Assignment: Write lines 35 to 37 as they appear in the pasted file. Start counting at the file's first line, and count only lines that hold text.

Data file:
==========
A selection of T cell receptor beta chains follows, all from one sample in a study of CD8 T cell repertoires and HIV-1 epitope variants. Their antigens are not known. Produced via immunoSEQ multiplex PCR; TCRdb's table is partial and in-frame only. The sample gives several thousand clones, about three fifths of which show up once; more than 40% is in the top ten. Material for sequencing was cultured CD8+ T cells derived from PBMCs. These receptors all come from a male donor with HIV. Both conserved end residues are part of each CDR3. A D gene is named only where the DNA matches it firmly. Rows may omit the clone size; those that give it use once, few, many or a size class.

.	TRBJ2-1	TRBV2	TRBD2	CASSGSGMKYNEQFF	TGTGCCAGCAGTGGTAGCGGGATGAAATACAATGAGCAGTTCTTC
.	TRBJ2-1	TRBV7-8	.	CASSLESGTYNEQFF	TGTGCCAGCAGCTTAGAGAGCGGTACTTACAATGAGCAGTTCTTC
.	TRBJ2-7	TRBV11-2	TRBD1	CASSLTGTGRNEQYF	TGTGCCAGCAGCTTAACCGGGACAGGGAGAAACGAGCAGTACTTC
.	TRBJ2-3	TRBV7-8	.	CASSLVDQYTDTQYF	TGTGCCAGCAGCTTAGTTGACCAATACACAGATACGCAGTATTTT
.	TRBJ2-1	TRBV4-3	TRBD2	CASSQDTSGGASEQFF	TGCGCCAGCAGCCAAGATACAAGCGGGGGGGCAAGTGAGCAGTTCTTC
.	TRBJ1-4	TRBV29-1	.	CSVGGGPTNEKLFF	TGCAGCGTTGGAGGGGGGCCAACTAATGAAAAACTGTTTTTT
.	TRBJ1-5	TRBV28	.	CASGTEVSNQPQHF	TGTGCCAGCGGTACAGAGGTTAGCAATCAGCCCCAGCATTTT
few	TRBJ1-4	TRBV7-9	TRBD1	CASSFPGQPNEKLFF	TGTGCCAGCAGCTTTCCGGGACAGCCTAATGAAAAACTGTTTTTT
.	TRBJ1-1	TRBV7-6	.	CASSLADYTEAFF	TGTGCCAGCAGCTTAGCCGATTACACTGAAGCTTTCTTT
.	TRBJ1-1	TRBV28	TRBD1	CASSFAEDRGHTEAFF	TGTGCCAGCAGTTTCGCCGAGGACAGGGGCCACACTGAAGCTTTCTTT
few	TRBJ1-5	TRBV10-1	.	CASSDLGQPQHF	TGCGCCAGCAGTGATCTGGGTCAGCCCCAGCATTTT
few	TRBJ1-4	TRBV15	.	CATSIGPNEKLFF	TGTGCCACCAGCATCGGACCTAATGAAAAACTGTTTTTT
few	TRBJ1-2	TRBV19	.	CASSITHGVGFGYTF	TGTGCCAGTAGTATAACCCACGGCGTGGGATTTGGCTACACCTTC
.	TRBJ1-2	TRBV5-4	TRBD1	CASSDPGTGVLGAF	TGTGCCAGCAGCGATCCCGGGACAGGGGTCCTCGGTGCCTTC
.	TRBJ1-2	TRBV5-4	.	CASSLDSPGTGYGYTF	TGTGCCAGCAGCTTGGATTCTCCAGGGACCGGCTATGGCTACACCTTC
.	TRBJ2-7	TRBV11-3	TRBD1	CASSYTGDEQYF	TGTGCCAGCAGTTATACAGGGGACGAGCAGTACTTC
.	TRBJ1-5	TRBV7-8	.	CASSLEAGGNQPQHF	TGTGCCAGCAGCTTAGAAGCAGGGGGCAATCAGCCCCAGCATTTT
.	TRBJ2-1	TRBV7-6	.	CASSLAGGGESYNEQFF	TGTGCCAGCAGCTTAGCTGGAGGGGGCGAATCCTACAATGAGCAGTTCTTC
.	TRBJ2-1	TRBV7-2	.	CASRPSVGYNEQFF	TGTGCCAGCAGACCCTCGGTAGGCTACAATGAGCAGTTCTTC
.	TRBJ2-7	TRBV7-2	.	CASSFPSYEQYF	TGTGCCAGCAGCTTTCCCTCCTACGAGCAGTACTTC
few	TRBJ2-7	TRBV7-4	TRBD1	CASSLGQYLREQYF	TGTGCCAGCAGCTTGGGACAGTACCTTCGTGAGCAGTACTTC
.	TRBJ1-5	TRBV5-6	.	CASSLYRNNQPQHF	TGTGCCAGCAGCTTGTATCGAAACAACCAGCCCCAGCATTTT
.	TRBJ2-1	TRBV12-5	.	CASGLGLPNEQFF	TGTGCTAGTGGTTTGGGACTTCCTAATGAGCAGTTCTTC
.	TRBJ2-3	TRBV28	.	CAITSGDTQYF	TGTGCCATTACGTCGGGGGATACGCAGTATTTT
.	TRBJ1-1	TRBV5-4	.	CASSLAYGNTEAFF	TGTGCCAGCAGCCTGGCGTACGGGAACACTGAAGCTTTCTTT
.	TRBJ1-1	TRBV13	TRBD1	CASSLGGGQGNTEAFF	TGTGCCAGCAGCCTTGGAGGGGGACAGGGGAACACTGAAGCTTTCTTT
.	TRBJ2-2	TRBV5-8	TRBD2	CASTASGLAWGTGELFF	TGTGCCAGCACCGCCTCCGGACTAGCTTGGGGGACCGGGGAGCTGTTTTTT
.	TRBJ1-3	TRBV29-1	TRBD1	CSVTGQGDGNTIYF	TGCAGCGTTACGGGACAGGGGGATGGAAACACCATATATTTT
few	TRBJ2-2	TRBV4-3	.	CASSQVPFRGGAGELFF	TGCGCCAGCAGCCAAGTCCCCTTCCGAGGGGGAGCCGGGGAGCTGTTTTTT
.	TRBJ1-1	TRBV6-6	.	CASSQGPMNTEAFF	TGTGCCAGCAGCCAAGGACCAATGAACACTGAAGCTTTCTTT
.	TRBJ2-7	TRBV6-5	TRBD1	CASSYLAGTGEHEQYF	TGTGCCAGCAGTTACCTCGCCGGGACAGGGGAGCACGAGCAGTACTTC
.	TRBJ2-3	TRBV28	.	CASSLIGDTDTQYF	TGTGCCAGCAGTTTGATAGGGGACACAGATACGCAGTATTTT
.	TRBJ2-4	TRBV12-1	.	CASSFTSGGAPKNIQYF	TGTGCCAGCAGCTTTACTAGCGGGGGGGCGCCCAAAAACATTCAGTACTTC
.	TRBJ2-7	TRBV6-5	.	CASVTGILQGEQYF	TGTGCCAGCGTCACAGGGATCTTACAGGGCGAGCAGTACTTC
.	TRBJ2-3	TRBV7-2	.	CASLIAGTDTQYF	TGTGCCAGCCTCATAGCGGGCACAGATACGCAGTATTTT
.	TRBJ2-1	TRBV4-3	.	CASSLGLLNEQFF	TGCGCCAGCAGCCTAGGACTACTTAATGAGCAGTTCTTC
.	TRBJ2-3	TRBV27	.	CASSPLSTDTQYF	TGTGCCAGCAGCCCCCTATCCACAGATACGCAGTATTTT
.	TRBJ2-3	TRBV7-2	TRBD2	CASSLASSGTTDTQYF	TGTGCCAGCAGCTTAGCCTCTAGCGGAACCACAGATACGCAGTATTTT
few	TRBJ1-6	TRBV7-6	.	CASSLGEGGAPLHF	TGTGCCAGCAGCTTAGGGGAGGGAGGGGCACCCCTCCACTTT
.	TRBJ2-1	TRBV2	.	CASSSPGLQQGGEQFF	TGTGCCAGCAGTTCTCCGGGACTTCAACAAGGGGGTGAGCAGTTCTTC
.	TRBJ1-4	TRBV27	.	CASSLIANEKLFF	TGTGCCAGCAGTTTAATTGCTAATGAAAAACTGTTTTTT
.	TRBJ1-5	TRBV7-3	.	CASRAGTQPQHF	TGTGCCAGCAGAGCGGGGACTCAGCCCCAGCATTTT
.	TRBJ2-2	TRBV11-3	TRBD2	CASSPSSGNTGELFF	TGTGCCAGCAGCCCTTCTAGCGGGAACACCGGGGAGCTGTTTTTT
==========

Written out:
.	TRBJ2-7	TRBV6-5	.	CASVTGILQGEQYF	TGTGCCAGCGTCACAGGGATCTTACAGGGCGAGCAGTACTTC
.	TRBJ2-3	TRBV7-2	.	CASLIAGTDTQYF	TGTGCCAGCCTCATAGCGGGCACAGATACGCAGTATTTT
.	TRBJ2-1	TRBV4-3	.	CASSLGLLNEQFF	TGCGCCAGCAGCCTAGGACTACTTAATGAGCAGTTCTTC